The accurate prediction of fuel sprays is critical to engine combustion and emissions simulations. A fine computational mesh is often required to better resolve fuel spray dynamics and vaporization. However, computations with a fine mesh require extensive computer time. This study developed a methodology that uses a locally refined mesh in the spray region. Such adaptive mesh refinement will enable greater resolution of the liquid-gas interaction while incurring only a small increase in the total number of computational cells. The present study uses an h-refinement adaptive method. A face-based approach is used for the inter-level boundary conditions. The prolongation and restriction procedure preserves conservation of properties in performing grid refinement/coarsening. The refinement criterion is based on the mass of spray liquid and fuel vapor in each cell. The efficiency and accuracy of the present adaptive mesh refinement scheme is demonstrated.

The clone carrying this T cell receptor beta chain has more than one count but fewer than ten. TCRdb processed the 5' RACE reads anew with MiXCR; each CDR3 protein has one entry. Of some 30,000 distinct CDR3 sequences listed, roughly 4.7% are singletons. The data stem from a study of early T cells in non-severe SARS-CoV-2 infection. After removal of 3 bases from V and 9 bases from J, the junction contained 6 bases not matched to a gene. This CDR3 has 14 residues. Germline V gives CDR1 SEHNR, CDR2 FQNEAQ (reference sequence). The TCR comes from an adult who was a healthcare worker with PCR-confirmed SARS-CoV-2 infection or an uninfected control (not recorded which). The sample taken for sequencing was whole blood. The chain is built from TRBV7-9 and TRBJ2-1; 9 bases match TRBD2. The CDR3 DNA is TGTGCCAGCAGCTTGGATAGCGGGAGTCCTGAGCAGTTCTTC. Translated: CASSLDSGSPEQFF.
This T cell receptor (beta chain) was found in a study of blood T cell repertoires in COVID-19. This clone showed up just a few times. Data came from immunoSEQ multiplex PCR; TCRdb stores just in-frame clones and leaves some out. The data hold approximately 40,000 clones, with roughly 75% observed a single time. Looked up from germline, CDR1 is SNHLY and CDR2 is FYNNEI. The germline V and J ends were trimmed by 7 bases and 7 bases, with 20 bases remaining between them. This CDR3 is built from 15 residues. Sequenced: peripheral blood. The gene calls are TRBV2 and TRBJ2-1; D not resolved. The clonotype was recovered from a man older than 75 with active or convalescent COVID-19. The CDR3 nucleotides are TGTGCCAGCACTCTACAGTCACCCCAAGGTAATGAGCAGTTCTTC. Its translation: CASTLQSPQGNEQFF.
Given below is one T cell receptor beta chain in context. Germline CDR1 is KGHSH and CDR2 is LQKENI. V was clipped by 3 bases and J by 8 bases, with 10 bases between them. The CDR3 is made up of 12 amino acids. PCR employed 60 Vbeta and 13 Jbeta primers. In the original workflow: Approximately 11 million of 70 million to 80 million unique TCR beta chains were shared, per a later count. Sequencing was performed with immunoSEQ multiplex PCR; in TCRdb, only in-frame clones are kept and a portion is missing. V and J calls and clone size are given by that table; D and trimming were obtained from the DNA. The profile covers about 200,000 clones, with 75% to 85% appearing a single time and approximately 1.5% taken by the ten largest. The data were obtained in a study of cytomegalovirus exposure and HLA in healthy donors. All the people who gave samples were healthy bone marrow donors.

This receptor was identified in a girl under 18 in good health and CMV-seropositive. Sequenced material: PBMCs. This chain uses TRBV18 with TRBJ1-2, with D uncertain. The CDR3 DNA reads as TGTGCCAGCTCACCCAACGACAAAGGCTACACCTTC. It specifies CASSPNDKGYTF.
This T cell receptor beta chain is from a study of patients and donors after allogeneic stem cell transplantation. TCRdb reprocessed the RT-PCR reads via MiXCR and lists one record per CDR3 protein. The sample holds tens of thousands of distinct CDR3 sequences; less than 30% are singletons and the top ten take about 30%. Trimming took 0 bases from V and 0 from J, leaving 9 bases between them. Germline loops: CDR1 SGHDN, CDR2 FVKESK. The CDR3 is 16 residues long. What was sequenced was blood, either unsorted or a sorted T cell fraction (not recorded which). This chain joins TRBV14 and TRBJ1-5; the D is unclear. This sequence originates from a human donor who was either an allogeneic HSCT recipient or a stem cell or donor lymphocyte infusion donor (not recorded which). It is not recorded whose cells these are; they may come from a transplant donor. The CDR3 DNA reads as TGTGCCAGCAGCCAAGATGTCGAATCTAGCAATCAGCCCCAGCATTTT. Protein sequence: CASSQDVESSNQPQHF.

Technical Paper

Development and Analysis of a Spray-Guided DISI Combustion System Concept

2003-10-27
2003-01-3105
An innovative stratified-charge DISI combustion concept has been developed using a mixture formation method referred to as Vortex Induced Stratification Combustion (VISC). This paper describes the combustion system concept and an initial assessment of it, performed on a single-cylinder test engine and through CFD modeling. This VISC concept utilizes the vortex naturally formed on the outside of a wide spray cone that is enhanced by bulk gas flow control and piston crown design. This vortex transports fuel vapor from the spray cone to the spark gap. This system allows a late injection timing and produces a well-confined mixture, which together provide an improved compromise between combustion phasing and combustion efficiency over typical wall-guided systems. Testing results indicate an 18% fuel consumption reduction, compared with a baseline PFI engine, over a drive cycle (neglecting cold start and transient effects).
Technical Paper

CFD Modeling of a Vortex Induced Stratification Combustion (VISC) System

2004-03-08
2004-01-0550